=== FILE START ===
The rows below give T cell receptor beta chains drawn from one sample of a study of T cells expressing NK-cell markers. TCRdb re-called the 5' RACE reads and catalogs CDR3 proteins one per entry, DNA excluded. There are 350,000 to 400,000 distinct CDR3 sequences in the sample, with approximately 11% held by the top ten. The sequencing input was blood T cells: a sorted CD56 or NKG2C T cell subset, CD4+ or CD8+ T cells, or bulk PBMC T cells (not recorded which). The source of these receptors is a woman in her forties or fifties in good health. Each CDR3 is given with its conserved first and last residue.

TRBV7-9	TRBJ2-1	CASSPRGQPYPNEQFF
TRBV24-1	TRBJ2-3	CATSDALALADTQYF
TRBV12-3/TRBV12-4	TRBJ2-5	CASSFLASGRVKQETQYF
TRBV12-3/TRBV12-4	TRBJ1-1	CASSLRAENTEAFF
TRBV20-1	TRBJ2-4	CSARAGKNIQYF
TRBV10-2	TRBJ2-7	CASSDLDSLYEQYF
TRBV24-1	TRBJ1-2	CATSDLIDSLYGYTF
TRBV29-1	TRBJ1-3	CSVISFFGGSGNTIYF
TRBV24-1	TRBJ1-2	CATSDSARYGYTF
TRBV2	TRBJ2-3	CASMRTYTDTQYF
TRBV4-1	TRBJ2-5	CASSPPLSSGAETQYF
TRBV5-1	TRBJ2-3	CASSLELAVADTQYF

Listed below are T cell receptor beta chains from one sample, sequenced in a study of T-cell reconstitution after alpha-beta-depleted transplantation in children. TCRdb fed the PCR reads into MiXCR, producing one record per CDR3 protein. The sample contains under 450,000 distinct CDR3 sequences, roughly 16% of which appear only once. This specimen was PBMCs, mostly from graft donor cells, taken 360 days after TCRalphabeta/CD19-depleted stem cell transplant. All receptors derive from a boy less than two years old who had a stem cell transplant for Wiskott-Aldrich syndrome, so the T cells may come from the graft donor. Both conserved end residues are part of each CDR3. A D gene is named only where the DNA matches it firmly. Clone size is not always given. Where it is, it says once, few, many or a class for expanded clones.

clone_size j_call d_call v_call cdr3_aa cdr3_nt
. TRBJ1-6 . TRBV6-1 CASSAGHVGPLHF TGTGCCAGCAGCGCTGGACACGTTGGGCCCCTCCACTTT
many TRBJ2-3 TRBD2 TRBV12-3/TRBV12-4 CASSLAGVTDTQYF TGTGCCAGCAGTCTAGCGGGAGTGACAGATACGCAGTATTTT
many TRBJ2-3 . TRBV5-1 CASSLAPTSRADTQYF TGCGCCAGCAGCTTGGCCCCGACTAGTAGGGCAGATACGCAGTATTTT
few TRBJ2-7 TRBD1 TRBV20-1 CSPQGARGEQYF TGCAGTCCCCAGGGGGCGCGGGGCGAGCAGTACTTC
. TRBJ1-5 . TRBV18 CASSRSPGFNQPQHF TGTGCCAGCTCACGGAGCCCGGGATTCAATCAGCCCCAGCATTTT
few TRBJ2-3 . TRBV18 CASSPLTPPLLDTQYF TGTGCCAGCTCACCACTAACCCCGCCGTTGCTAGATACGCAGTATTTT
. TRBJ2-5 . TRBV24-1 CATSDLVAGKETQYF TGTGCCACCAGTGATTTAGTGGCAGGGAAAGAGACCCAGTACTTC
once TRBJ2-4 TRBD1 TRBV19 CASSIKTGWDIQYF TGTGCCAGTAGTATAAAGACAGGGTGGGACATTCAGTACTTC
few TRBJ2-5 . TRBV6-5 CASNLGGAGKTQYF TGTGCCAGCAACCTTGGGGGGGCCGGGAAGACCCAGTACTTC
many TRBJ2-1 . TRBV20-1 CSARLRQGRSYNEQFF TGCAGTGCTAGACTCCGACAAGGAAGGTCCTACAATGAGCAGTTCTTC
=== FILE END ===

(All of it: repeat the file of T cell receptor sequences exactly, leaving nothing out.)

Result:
The rows below give T cell receptor beta chains drawn from one sample of a study of T cells expressing NK-cell markers. TCRdb re-called the 5' RACE reads and catalogs CDR3 proteins one per entry, DNA excluded. There are 350,000 to 400,000 distinct CDR3 sequences in the sample, with approximately 11% held by the top ten. The sequencing input was blood T cells: a sorted CD56 or NKG2C T cell subset, CD4+ or CD8+ T cells, or bulk PBMC T cells (not recorded which). The source of these receptors is a woman in her forties or fifties in good health. Each CDR3 is given with its conserved first and last residue.

TRBV7-9	TRBJ2-1	CASSPRGQPYPNEQFF
TRBV24-1	TRBJ2-3	CATSDALALADTQYF
TRBV12-3/TRBV12-4	TRBJ2-5	CASSFLASGRVKQETQYF
TRBV12-3/TRBV12-4	TRBJ1-1	CASSLRAENTEAFF
TRBV20-1	TRBJ2-4	CSARAGKNIQYF
TRBV10-2	TRBJ2-7	CASSDLDSLYEQYF
TRBV24-1	TRBJ1-2	CATSDLIDSLYGYTF
TRBV29-1	TRBJ1-3	CSVISFFGGSGNTIYF
TRBV24-1	TRBJ1-2	CATSDSARYGYTF
TRBV2	TRBJ2-3	CASMRTYTDTQYF
TRBV4-1	TRBJ2-5	CASSPPLSSGAETQYF
TRBV5-1	TRBJ2-3	CASSLELAVADTQYF

Listed below are T cell receptor beta chains from one sample, sequenced in a study of T-cell reconstitution after alpha-beta-depleted transplantation in children. TCRdb fed the PCR reads into MiXCR, producing one record per CDR3 protein. The sample contains under 450,000 distinct CDR3 sequences, roughly 16% of which appear only once. This specimen was PBMCs, mostly from graft donor cells, taken 360 days after TCRalphabeta/CD19-depleted stem cell transplant. All receptors derive from a boy less than two years old who had a stem cell transplant for Wiskott-Aldrich syndrome, so the T cells may come from the graft donor. Both conserved end residues are part of each CDR3. A D gene is named only where the DNA matches it firmly. Clone size is not always given. Where it is, it says once, few, many or a class for expanded clones.

clone_size j_call d_call v_call cdr3_aa cdr3_nt
. TRBJ1-6 . TRBV6-1 CASSAGHVGPLHF TGTGCCAGCAGCGCTGGACACGTTGGGCCCCTCCACTTT
many TRBJ2-3 TRBD2 TRBV12-3/TRBV12-4 CASSLAGVTDTQYF TGTGCCAGCAGTCTAGCGGGAGTGACAGATACGCAGTATTTT
many TRBJ2-3 . TRBV5-1 CASSLAPTSRADTQYF TGCGCCAGCAGCTTGGCCCCGACTAGTAGGGCAGATACGCAGTATTTT
few TRBJ2-7 TRBD1 TRBV20-1 CSPQGARGEQYF TGCAGTCCCCAGGGGGCGCGGGGCGAGCAGTACTTC
. TRBJ1-5 . TRBV18 CASSRSPGFNQPQHF TGTGCCAGCTCACGGAGCCCGGGATTCAATCAGCCCCAGCATTTT
few TRBJ2-3 . TRBV18 CASSPLTPPLLDTQYF TGTGCCAGCTCACCACTAACCCCGCCGTTGCTAGATACGCAGTATTTT
. TRBJ2-5 . TRBV24-1 CATSDLVAGKETQYF TGTGCCACCAGTGATTTAGTGGCAGGGAAAGAGACCCAGTACTTC
once TRBJ2-4 TRBD1 TRBV19 CASSIKTGWDIQYF TGTGCCAGTAGTATAAAGACAGGGTGGGACATTCAGTACTTC
few TRBJ2-5 . TRBV6-5 CASNLGGAGKTQYF TGTGCCAGCAACCTTGGGGGGGCCGGGAAGACCCAGTACTTC
many TRBJ2-1 . TRBV20-1 CSARLRQGRSYNEQFF TGCAGTGCTAGACTCCGACAAGGAAGGTCCTACAATGAGCAGTTCTTC